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[357] of Hood's disorganized army and transport them to the East; the evacuation of Richmond was discussed and prepared for; orders were given and arrangements made for the removal of the public archives and stores; and Lee revolved the possibilities of a campaign in South-West Virginia, or in that region where the boundaries of Tennessee and North Carolina are the same.

Grant was thoroughly aware of these various phases of feeling, as well as of the actual circumstances existing within the rebel lines. On the 19th of December, he said to Sherman: ‘Jefferson Davis is said to be very sick; in fact, deserters report his death. The people had a rumor that he took poison in a fit of despondency over the military situation. I credit no part of this except that Davis is very sick, and do not suppose his reflections on military matters soothe him any.’ The same day he telegraphed to Stanton: ‘Rebel congress is now in secret session, and it is believed they are maturing a negro conscription act. These people will all come to us, if they can, but they may be so guarded as to find it difficult to do so.’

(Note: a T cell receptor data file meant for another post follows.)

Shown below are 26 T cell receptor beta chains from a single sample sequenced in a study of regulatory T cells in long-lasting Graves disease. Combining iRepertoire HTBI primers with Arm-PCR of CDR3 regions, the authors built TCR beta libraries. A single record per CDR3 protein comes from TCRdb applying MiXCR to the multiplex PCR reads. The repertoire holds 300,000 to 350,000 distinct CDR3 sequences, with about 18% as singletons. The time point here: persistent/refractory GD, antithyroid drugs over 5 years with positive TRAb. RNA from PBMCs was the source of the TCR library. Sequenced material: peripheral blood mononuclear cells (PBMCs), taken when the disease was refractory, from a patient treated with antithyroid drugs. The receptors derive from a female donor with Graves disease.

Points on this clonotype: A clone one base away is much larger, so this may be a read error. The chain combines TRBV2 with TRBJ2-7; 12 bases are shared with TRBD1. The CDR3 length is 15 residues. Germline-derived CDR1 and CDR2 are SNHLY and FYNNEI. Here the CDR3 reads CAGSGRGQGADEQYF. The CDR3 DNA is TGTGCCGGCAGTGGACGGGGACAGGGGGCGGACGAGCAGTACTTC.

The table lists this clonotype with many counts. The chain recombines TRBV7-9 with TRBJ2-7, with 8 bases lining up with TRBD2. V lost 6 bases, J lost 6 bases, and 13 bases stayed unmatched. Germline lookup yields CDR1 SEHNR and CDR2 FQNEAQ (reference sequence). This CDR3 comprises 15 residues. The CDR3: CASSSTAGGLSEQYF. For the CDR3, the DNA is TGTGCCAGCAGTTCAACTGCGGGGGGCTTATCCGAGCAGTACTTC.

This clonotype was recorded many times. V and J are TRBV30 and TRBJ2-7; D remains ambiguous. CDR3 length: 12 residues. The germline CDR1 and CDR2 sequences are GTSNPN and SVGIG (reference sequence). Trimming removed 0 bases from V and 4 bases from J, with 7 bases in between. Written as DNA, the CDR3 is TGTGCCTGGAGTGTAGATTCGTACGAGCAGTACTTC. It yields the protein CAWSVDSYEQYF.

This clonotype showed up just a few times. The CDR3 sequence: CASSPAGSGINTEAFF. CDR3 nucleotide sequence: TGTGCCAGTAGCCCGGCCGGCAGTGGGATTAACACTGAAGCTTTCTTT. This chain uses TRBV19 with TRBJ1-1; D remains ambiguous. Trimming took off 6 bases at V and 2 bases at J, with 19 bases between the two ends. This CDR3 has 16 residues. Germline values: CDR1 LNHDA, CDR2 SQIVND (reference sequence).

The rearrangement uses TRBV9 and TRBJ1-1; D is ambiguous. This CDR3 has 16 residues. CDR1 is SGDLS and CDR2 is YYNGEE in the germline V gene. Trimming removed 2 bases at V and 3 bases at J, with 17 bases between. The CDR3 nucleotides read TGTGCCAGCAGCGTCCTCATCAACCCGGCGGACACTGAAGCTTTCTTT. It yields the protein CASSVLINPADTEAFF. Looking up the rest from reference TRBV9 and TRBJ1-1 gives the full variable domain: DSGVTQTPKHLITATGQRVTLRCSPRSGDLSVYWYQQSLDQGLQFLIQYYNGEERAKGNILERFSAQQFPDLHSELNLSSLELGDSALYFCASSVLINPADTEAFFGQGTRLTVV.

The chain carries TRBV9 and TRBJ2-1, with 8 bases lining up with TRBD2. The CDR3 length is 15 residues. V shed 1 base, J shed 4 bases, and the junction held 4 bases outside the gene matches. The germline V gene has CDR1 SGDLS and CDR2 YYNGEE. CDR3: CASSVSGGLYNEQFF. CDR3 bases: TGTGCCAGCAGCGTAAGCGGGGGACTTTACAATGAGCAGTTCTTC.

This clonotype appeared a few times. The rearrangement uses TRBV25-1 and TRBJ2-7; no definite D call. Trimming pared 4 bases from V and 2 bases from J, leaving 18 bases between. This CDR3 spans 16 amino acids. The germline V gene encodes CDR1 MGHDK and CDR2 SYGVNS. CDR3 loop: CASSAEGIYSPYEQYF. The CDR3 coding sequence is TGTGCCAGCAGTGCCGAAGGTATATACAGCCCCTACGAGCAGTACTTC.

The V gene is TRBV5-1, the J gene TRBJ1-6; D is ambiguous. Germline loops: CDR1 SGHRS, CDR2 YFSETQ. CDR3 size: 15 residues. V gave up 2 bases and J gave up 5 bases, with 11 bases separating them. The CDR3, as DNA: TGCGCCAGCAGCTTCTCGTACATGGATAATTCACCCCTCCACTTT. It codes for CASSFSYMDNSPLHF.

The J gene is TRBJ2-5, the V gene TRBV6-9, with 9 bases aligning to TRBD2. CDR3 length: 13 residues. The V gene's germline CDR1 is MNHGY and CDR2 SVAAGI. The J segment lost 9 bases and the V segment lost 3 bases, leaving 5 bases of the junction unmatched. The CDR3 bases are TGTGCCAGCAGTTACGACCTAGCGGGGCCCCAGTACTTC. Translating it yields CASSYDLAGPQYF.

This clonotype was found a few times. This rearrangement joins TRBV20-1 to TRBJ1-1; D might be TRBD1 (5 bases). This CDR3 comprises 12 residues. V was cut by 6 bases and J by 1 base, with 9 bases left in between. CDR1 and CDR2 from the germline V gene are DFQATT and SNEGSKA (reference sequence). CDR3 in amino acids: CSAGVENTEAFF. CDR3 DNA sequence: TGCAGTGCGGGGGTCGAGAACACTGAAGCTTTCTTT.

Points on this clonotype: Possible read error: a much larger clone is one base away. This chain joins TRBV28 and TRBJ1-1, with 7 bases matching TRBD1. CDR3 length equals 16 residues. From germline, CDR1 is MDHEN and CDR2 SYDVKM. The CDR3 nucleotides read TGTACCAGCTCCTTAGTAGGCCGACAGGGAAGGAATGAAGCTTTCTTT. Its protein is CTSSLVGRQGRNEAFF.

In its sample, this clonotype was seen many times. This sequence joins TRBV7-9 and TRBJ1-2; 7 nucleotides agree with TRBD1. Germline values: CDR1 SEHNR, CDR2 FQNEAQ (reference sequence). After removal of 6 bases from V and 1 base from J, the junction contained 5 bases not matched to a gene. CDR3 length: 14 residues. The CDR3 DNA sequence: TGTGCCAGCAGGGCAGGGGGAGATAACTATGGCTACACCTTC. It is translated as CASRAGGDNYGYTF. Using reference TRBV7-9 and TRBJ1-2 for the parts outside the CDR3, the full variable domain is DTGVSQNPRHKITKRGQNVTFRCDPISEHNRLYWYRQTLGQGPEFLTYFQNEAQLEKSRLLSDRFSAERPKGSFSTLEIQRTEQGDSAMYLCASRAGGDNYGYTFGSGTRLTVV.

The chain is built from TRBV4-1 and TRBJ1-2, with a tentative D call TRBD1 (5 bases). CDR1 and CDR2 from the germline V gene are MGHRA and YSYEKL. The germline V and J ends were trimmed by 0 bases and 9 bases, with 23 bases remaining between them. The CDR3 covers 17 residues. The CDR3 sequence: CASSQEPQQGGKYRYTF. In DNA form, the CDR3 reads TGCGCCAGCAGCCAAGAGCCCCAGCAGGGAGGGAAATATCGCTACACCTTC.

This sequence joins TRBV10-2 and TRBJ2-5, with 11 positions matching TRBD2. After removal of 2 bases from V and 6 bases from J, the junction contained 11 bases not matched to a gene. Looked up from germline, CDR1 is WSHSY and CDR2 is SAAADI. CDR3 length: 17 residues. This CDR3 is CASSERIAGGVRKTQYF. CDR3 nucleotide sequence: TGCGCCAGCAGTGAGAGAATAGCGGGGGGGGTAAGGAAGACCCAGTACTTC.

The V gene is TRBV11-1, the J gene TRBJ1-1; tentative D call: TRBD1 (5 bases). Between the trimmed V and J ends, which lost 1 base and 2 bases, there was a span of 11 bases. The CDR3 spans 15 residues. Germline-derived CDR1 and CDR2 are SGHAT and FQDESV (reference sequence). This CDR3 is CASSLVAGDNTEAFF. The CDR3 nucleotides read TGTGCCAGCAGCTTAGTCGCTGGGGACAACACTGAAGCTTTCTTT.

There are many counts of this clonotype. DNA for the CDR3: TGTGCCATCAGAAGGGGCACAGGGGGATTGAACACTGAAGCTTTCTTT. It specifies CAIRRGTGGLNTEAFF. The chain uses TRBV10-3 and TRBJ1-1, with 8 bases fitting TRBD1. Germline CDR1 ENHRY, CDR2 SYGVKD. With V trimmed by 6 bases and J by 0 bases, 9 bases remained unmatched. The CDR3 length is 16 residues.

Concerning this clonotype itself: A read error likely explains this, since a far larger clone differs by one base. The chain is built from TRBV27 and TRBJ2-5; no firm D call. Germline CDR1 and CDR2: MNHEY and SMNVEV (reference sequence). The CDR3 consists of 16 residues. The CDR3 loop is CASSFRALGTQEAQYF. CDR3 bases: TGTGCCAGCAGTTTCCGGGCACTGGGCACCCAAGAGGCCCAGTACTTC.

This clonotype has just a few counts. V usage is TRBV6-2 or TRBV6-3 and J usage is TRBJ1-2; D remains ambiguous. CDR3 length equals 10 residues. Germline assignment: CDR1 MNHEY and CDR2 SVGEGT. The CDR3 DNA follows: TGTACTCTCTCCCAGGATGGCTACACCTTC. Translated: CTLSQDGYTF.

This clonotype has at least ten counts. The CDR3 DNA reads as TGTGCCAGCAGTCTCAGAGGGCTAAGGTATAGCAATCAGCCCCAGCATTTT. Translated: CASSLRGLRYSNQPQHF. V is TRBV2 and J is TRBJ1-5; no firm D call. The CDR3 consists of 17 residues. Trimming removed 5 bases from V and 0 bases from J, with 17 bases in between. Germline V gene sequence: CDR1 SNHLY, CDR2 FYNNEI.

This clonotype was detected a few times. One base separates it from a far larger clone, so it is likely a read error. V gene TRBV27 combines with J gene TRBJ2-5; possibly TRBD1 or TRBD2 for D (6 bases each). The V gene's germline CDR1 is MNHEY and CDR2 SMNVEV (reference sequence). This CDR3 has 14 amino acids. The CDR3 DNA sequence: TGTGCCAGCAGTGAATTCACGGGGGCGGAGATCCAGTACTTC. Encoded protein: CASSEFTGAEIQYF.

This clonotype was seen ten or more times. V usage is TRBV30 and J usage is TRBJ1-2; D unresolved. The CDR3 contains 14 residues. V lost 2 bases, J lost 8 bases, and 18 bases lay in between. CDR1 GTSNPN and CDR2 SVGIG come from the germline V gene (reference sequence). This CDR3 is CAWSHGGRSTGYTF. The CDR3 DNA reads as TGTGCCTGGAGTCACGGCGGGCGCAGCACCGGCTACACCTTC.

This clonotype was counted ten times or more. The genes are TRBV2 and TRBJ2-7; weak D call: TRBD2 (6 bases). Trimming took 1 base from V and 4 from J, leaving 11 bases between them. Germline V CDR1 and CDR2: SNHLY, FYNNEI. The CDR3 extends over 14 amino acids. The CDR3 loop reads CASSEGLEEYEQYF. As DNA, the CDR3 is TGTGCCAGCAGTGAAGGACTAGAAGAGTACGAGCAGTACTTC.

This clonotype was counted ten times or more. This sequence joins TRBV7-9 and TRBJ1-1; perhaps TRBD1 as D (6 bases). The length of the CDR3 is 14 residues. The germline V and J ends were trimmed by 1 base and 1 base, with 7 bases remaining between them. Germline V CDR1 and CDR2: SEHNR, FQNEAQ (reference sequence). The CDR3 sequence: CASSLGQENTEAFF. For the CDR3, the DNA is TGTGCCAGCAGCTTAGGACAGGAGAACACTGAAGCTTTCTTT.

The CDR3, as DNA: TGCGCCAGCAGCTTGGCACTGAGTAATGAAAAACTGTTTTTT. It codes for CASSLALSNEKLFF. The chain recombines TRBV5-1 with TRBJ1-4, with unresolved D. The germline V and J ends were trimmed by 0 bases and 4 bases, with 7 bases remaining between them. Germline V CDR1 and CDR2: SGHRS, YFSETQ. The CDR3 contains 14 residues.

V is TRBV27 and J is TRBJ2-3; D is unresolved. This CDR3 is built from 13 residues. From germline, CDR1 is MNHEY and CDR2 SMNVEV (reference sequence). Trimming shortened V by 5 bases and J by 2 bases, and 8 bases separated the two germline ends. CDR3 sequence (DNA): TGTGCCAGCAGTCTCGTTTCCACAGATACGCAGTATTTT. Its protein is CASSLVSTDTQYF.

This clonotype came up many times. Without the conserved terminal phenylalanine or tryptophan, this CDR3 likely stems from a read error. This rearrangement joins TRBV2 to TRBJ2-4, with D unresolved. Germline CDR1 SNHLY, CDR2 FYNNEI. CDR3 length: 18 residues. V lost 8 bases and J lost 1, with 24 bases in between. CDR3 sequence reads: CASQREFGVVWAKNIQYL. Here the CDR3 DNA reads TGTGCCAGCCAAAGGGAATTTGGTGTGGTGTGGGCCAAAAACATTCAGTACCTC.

But the knowledge of the wreck towards which the rebellion was now rapidly tending gave him no disposition to relax his efforts. On the contrary, he said to Stanton: ‘It is to be hoped that we will have no use for more men than we have now, but the number must be kept up.’ And as his plans approached their consummation, he renewed his instructions, and varied or developed his combinations to suit the new emergencies, and insure the accomplishment of the purpose at which he had been aiming for a year.

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